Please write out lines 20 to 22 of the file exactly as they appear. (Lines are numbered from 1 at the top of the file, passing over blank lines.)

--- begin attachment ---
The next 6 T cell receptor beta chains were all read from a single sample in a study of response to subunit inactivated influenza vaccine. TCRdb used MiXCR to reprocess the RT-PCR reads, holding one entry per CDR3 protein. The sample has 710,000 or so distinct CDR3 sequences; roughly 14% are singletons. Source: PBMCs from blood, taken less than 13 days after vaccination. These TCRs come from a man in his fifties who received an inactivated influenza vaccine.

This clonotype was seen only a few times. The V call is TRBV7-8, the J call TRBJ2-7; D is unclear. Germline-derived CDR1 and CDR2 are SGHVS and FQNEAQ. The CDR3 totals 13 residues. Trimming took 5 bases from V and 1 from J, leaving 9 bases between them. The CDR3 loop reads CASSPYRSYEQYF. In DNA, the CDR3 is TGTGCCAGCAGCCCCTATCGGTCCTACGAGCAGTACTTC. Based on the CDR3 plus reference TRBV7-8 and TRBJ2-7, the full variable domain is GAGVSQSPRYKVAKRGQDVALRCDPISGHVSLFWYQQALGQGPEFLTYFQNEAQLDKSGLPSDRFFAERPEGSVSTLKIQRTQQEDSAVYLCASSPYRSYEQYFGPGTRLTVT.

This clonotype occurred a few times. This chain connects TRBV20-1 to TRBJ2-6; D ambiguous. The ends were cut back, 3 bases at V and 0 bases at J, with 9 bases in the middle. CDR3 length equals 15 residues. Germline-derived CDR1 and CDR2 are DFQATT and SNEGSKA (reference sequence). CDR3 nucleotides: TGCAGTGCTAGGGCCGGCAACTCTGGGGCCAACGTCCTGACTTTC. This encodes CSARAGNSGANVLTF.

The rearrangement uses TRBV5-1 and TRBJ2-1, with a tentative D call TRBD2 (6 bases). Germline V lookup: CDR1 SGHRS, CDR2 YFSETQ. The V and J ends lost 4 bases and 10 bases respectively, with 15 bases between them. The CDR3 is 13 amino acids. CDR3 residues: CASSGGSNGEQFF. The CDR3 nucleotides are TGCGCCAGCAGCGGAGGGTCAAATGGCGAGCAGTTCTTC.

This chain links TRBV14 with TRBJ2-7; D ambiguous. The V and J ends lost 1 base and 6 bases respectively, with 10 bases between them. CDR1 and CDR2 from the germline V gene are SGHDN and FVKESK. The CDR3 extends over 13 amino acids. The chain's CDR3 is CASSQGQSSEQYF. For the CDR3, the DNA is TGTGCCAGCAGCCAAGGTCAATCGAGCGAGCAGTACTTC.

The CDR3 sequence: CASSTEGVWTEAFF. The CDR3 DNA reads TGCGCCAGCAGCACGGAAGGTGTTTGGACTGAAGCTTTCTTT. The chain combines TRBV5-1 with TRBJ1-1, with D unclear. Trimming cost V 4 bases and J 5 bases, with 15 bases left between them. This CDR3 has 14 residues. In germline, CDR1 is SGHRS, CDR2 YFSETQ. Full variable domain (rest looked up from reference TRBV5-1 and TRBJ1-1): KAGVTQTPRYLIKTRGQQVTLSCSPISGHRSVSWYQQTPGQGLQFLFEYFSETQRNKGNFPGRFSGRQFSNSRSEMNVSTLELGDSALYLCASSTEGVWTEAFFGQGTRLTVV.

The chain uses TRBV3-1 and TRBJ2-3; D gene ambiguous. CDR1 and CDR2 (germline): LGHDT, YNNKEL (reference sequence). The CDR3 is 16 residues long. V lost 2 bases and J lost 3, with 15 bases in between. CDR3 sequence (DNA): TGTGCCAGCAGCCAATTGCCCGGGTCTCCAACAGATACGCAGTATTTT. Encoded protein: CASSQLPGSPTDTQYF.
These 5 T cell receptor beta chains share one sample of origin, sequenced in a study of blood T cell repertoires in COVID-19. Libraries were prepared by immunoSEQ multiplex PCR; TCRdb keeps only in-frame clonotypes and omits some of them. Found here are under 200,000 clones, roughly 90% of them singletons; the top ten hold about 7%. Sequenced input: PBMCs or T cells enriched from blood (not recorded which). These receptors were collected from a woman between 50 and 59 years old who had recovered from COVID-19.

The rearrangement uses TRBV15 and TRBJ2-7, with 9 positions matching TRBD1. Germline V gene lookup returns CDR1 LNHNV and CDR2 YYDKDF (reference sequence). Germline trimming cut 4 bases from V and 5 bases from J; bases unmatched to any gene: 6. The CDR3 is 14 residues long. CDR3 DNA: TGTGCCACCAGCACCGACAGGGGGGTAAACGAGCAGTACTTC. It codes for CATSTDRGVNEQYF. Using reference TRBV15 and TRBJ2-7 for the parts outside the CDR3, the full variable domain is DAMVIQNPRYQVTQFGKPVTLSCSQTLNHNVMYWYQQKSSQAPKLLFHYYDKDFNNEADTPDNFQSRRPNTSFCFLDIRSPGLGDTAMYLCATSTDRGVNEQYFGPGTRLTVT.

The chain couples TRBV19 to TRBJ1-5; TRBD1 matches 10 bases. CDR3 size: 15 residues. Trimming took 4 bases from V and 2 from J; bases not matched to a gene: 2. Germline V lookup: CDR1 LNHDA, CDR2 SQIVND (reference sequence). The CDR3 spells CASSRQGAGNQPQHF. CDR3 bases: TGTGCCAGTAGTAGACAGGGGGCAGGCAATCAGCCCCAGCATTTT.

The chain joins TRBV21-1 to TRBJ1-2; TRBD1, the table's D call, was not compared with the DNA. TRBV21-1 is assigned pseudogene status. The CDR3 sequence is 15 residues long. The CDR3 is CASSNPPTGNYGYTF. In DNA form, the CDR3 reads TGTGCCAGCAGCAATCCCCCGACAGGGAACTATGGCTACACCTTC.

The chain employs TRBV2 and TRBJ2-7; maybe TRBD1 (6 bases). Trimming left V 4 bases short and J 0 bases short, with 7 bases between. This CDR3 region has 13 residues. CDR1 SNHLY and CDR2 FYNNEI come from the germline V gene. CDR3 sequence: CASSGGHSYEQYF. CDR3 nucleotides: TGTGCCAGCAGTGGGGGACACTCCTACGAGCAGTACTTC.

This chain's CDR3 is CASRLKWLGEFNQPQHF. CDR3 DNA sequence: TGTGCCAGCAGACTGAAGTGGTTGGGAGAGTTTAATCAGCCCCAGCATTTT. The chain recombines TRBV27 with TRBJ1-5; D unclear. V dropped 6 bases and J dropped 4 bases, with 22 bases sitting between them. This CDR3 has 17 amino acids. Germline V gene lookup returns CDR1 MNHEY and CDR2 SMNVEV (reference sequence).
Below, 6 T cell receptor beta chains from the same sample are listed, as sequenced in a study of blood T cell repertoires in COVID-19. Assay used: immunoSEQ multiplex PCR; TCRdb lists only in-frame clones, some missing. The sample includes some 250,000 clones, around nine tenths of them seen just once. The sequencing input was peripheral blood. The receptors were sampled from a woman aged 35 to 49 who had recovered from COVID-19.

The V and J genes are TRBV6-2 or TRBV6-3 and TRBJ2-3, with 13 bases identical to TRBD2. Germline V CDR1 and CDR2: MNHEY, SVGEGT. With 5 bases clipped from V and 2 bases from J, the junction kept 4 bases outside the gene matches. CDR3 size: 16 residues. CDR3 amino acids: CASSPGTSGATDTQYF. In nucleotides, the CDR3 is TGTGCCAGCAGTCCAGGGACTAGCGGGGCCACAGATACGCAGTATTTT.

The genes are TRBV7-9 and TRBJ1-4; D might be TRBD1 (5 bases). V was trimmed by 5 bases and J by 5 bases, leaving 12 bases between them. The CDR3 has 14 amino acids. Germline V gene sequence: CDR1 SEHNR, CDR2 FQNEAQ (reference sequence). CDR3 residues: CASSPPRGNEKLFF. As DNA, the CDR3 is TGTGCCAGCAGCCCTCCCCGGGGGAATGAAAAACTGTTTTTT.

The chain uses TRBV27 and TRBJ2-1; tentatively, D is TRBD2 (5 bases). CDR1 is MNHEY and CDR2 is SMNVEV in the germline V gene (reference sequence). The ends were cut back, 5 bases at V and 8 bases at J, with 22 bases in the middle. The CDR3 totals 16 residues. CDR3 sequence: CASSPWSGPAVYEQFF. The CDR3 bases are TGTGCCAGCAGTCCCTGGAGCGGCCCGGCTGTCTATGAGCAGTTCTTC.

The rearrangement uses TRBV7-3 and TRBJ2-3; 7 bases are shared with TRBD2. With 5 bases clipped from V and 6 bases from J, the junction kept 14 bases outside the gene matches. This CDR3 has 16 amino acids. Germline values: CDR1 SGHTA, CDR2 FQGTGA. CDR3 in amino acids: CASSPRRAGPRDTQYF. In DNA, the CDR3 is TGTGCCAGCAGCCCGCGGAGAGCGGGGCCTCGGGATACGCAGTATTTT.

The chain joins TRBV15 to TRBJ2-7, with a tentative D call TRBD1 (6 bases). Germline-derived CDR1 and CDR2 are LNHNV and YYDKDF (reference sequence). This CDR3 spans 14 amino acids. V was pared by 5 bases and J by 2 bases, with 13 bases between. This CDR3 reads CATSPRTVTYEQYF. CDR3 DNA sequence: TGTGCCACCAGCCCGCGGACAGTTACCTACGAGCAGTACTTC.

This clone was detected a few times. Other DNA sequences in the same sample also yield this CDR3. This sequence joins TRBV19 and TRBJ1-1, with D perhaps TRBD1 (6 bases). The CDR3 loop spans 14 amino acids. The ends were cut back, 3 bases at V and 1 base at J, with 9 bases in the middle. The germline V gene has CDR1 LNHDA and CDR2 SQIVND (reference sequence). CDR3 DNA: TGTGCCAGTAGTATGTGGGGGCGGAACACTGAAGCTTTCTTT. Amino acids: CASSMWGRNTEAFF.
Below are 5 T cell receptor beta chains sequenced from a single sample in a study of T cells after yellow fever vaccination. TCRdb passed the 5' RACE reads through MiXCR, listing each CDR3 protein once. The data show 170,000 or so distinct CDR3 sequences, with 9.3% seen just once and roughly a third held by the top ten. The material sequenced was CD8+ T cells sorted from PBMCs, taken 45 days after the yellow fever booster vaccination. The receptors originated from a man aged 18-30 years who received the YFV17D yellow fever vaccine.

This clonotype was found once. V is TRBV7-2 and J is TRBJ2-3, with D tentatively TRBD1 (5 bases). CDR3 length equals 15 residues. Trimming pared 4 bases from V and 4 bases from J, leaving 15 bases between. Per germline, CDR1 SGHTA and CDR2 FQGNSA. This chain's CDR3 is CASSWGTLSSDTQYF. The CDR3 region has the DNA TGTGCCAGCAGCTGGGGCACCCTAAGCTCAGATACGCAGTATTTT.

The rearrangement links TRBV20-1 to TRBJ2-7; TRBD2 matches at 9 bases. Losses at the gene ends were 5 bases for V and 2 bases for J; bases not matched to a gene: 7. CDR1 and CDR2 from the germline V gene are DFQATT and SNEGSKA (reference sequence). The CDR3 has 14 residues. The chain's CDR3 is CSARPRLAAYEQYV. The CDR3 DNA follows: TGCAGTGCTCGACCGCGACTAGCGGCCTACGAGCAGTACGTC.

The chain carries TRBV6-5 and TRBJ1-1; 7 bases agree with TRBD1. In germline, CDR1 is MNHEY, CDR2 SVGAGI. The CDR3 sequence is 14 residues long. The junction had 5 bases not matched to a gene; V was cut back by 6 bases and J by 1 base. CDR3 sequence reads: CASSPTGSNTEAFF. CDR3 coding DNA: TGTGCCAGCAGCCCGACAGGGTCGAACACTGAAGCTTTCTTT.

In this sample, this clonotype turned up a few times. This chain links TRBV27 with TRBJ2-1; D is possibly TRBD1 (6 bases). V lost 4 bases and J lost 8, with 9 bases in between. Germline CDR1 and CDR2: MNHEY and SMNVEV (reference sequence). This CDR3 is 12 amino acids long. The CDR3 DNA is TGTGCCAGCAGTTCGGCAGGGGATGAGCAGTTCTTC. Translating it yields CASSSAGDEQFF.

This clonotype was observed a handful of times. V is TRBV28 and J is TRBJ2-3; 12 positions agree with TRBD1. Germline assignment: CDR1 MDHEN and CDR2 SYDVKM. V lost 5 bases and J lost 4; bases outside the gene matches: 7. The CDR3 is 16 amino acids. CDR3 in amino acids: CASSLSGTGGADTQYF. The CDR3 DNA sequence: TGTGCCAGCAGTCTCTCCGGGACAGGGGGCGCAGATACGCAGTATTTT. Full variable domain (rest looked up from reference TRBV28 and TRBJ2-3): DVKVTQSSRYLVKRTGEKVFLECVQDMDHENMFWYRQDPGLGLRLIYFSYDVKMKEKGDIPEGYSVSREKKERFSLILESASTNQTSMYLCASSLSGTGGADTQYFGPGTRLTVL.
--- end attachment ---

This clone was detected a few times. Other DNA sequences in the same sample also yield this CDR3. This sequence joins TRBV19 and TRBJ1-1, with D perhaps TRBD1 (6 bases). The CDR3 loop spans 14 amino acids. The ends were cut back, 3 bases at V and 1 base at J, with 9 bases in the middle. The germline V gene has CDR1 LNHDA and CDR2 SQIVND (reference sequence). CDR3 DNA: TGTGCCAGTAGTATGTGGGGGCGGAACACTGAAGCTTTCTTT. Amino acids: CASSMWGRNTEAFF.
Below are 5 T cell receptor beta chains sequenced from a single sample in a study of T cells after yellow fever vaccination. TCRdb passed the 5' RACE reads through MiXCR, listing each CDR3 protein once. The data show 170,000 or so distinct CDR3 sequences, with 9.3% seen just once and roughly a third held by the top ten. The material sequenced was CD8+ T cells sorted from PBMCs, taken 45 days after the yellow fever booster vaccination. The receptors originated from a man aged 18-30 years who received the YFV17D yellow fever vaccine.

This clonotype was found once. V is TRBV7-2 and J is TRBJ2-3, with D tentatively TRBD1 (5 bases). CDR3 length equals 15 residues. Trimming pared 4 bases from V and 4 bases from J, leaving 15 bases between. Per germline, CDR1 SGHTA and CDR2 FQGNSA. This chain's CDR3 is CASSWGTLSSDTQYF. The CDR3 region has the DNA TGTGCCAGCAGCTGGGGCACCCTAAGCTCAGATACGCAGTATTTT.